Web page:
Take the 2-minute tour ×
Stack Overflow is a question and answer site for professional and enthusiast programmers. It's 100% free, no registration required.

Why doesn't the switch expression allow long, float, double or boolean values in Java? why is only int (and those that are automatoically promoted to int) allowed?

share|improve this question
2  
switch exists for boolean, it is called if ... else –  Nicolas Feb 28 '11 at 12:18
1  
Due to the precision problem , i think they are not allowed. –  Dead Programmer Feb 28 '11 at 12:25
    
@saravanan I didn't like any of the answer here: have you seen this post: Question about switch{} case in C? –  Grijesh Chauhan Mar 3 '13 at 8:31
    
Closely related to, but not quite a duplicate of stackoverflow.com/questions/2676210/… –  Raedwald Aug 12 at 11:50

4 Answers 4

Float and double would be awkward to use reliably even if they were possible - don't forget that performing exact equality matches on float/double is usually a bad idea anyway, due to the nature of the representation.

For Boolean values, why not just use if to start with?

I can't remember ever wanting to switch on any of these types, to be honest. Do you have a particular use case in mind?

share|improve this answer
    
I could see a use case for float or double for version information. 1.1 will always be 1.1 if you don't do any calculations. Even Java uses this trick to display version information sometimes. But I guess we'll have to byte the bullit and compare against an actual object instance representing a Version - or use String comparison from Java 7 onwards of course. –  owlstead May 12 at 16:26
    
@owlstead: 1.1 isn't a valid float or double number. You can have a literal which will convert to the closest float or double, but neither can precisely-represent 1.1. Did you actually mean version 1.100000000000000088817841970012523233890533447265625 (double) or version 1.10000002384185791015625 (float)? –  Jon Skeet May 12 at 16:28
    
Would that matter? I presume that if you parse a String then you will get either of the numbers. But I can see where it could go wrong if you mix floats and doubles. So probably the Java devs where right to leave it out. Anyway, since 1.7 there is the String switch which does not have these issues. Using a double or float for a version is a hack anyway. –  owlstead May 12 at 16:56
    
@owlstead: It matters because it's fundamentally an inappropriate type to use. Also, what do you do for more specific versions? If you want 1.1.1 for example? That clearly can't be represented as a float or double. Even with just major/minor, you have odd things - version 1.10 (the 11th minor version in major version 1) would be equal to 1.1. How is that useful? Using float or double for a version number is just wrong in my view. –  Jon Skeet May 12 at 16:59
    
I agree, but I see it used in quite a few API's - even Oracle ones. And switching on version nubmers is certainly a use case. But as said, it's a hack, and hacks should be avoided - I would consider it wrong as well. So maybe this is an additional reason to avoid the hack. There must be a Java puzzler somewhere in this :) –  owlstead May 12 at 17:03

You can use enum in a switch statement and Java 7 will add String AFAIK. The switch statement comes from C where only int's were allowed and implementing other types is more complicated.

Floating point numbers are not a good candiates for switch as exact comparison is often broken by rounding errors. e.g. 0.11 - 0.1 == 0.01 is false.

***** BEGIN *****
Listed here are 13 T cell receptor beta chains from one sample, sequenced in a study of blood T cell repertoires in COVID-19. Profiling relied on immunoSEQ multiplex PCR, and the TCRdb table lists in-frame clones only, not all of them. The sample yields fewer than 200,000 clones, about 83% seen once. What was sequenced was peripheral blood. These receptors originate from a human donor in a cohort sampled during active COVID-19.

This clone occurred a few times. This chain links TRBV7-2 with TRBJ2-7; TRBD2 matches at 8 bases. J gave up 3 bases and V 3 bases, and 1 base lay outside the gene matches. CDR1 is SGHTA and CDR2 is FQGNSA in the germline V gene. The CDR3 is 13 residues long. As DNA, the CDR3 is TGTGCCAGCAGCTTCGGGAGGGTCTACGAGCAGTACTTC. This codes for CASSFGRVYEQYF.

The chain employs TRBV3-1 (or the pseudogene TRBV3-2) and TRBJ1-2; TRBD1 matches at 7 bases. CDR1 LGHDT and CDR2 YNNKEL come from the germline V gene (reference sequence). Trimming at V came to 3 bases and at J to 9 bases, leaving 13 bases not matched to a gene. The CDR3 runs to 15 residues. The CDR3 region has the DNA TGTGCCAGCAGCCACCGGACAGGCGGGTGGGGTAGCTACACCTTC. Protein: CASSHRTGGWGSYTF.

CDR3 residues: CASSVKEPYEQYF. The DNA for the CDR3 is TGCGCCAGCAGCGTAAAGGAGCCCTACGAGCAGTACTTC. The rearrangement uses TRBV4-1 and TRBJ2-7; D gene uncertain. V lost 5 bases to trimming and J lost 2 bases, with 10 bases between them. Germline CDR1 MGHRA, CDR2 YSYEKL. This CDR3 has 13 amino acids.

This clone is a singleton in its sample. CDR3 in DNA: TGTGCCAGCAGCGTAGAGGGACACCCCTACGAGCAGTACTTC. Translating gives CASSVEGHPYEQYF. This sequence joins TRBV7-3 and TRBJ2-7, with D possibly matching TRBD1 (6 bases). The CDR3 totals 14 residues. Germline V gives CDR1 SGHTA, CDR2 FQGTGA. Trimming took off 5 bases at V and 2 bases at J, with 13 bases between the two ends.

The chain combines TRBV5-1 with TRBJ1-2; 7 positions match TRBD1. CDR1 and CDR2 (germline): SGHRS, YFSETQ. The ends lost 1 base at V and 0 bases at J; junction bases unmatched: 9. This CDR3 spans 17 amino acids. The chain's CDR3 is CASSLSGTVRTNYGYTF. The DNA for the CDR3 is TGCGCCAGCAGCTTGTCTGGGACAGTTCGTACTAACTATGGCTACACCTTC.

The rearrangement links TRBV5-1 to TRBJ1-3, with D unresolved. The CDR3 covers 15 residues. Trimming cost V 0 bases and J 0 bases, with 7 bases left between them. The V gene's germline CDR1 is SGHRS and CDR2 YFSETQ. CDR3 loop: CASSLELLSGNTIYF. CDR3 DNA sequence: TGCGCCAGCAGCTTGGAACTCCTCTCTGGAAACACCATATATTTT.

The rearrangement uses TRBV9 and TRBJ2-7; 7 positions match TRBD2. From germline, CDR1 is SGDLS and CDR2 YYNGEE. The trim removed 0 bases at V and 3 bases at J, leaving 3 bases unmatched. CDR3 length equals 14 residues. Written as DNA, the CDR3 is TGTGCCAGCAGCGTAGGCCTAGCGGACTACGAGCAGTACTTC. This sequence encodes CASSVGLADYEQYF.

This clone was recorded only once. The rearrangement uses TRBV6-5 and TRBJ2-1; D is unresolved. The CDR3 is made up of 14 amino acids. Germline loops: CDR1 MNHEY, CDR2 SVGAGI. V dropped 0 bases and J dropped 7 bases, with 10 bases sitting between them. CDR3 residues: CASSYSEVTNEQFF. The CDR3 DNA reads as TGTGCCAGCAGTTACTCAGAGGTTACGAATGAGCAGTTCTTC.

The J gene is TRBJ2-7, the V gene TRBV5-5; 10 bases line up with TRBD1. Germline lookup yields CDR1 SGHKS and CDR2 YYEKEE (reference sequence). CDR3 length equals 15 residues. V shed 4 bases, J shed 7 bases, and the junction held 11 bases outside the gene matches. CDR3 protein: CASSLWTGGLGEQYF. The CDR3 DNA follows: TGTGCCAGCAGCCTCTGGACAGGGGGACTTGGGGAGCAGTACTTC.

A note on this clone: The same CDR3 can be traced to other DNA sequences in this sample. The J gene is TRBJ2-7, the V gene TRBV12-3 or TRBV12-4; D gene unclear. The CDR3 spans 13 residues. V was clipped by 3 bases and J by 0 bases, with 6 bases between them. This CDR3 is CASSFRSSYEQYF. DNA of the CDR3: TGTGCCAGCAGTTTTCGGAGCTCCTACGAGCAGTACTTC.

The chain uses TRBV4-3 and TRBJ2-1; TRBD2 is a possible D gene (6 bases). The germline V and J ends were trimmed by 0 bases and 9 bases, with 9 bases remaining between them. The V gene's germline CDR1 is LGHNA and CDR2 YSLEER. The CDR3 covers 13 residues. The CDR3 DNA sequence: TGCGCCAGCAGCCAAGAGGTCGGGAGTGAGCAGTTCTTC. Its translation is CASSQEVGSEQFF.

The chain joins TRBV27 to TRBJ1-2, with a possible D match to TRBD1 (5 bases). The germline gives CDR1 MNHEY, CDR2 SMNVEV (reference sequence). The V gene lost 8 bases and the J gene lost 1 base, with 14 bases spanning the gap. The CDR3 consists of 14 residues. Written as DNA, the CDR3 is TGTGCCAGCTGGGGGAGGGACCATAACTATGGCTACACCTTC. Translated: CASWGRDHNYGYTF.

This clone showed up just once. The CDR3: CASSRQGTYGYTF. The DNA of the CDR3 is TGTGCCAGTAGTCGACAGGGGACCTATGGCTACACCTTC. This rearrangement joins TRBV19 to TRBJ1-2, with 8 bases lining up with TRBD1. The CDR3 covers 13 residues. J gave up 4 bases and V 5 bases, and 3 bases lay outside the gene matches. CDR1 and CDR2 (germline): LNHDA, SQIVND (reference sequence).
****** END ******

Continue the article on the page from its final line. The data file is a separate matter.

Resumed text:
switch on boolean is not much use as a plain if statement would be simpler

if(a) {

} else { 

}

would not be simpler with

switch(a) {
  case true:

     break;
  case false:

     break;
}

BTW: I would use switch(long) if it were available, but its not. Its a rare use case for me any way.

share|improve this answer

Usually switch-case structure is used when executing some operations based on a state variable. There an int has more than enough options. Boolean has only two so a normal if is usually good enough. Doubles and floats aren't really that accurate to be used in this fashion.

Frankly I can't imagine a use case for this stuff, did you have some practical problem in mind with this question?

share|improve this answer

For float and double float and double I'd assume they have omitted it for the same reasons as why it's a bad idea to compare them using ==.

For boolean, it may simply be because it would correspond to an if statement anyway. Remember that you can only have constants in the case-expressions, so the cases would always correspond to if (someBool) and if (!someBool).

For long I don't have an explanation. Seems to me that such feature perhaps should have been included when designing the language.

share|improve this answer
    
@aiodbe But would it be worth changing the language to support switch on long. That's a surprising amount of work for spectacularly little gain. (I guess why there wasn't switch on long in 1.0 is that it wouldn't fit with the existing pair of switch ops, so would either have to add two more pointless ops or provide a separate mechanism for compiling this case. And JDK 1.00 needed to ship to Netscape in six weeks.) –  Tom Hawtin - tackline Feb 28 '11 at 12:31
    
Ah, I agree completely. I guess I was trying to say "seems like a reasonable good idea to include". I know that the current ops are tied to ints so yes, it would probably involve a change in the bytecode set which is a huge thing to begin with. Updated the answer slighly. –  aioobe Feb 28 '11 at 12:56

Your Answer

 
discard

By posting your answer, you agree to the privacy policy and terms of service.

Not the answer you're looking for? Browse other questions tagged or ask your own question.